What can you give the reporter that’s exciting and interesting? Use one line that blows them away or one amazing statistic—something the reporter has not seen before, e.g., stats about the number of deaths every year caused by preventable medical errors. Use quotes and anything that will let them know you have valuable information.  

“I’ve seen a trend for [what is the trend that will give the journalist a good story]. An interesting new trend [one line that blows them away] has been happening in medical malpractice trials.  If you need more expert information, I can put you in touch with [name of expert].”

Give as much bait as possible to lure them in.  Have 4 stories to tell. If one story fails, turn to the next.

3rd Paragraph:  Promise Exclusive Access to the Story

Make the story exclusive for the reporter.

“I’d be happy to offer you exclusive access to [source of information] or I’d be happy to speak with you personally as well as connect you with [competitor] to help you flesh out the bigger picture.  I’m not pitching this around. If you want it, it’s yours. I’m offering it only to you.”

“I’m available anytime at your convenience, either by cell, 518-265-9131, or via email, jfisher@fishermalpracticelaw.com.  As I wrote, you’re the first journalist to whom I’m reaching out with this story. As far as I’m aware, it’s yet to be covered.”

Do 1 Follow Up at Most

Wait 3-4 business days before following up.  Send a follow up email: “Thought this might be up your alley. If not, I won’t bother you. Feel free to reach out.  Here’s my cell.” If you follow up too much, the reporter won’t listen to future pitches.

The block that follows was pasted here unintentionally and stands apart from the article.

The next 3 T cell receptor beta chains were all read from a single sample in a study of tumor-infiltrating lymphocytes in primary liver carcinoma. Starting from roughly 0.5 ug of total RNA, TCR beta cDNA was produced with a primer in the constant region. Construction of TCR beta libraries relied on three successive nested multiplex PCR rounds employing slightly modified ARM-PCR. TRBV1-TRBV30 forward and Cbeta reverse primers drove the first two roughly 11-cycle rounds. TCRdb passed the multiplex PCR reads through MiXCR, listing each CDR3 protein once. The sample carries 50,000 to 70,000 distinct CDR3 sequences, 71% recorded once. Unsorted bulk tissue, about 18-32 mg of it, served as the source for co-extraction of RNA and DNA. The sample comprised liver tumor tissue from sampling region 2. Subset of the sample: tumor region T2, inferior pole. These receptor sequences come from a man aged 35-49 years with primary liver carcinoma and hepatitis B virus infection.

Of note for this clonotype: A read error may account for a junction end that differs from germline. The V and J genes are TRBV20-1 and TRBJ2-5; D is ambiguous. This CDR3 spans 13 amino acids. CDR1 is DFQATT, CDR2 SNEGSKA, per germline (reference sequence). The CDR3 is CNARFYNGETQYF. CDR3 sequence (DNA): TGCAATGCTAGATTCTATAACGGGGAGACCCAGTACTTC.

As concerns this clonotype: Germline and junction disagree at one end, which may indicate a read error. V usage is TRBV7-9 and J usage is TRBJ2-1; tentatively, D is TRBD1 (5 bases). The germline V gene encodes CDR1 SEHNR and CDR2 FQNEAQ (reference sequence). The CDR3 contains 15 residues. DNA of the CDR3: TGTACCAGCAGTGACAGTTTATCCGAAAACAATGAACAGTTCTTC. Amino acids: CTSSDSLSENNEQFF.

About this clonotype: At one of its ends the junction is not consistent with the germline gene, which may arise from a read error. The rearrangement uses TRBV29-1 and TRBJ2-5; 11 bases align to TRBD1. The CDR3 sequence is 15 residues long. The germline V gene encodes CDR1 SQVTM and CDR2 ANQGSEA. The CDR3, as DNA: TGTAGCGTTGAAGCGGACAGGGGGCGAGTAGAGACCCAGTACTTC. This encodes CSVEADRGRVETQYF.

How to Use a Press Kit

Do not send a press kit in your first email to the reporter. If you get a response from the reporter, you can send the press kit or a link to the press kit. Be funny in the subject line and follow up with, “I’m sending you the press kit we talked about.”

Use the cloud for the press kit, e.g., post a link to Dropbox or Google Drive.  Copy and post a link to the press kit. Dropbox and Google Drive can synch; make sure you have at least 2 backups.  With Airdrop, share the press kit on an iPhone. Swipe up from the bottom of the phone and share the press kit in a flash.

The Nuts and Bolts of a Press Kit

#1:  Backgrounder:  Less than one-page overview of you or your law firm. Shorter is better.  Include things that give you extra credibility—not a resume, e.g., author of several books, awards, etc.  Check out the “Bio” of Ann Handley at AnnHandley.com/about for the short and long versions of a backgrounder.

Add a photograph and links to articles. Have a short and long version, and a booking page.  Add your cell # at the top, a link to your website and an icon for sharing. Every single page of the media kit should have your contact information at the bottom.  

#2:  Fast Fact Sheet:    What’s your one key call point? One sentence that is funny and intriguing.  What is the one thing the media will call you for? Why do you matter? Is your story different? Is your story worth caring about?  What’s so great about you?

  • Who is John Fisher?
  • What do we offer the world?
  • What do we stand for?

If you have good video, give a link to it.  Use an updated photograph that is 300 dots per inch (dpi) or better. Journalists need a high-resolution photograph and cannot improve the quality of the photo.  The cloud is your friend. Journalists don’t want attached files—use links only. 99% of attachments will be blocked.

When All Else Fails….

Call a legal magazine and ask their editor what topics want to cover.  The editor will tell you, “We could use an article about professional liability insurance coverage.”  No problem, my friend. Research, write and submit the article.

Throw a party for journalists.  A party is a great way to bond. Take a reporter out for lunch, e.g., “Are there any days you’re not head down writing?  Tell me when they are and let’s meet.”

And when you get free press, share it on social media.  Our articles hang from framed pictures in our lobby and conference room.  Let the world know you’re a celebrity with the media and before long, you might be the legal celebrity expert for CNN.


Photo by rawpixel.com from Pexels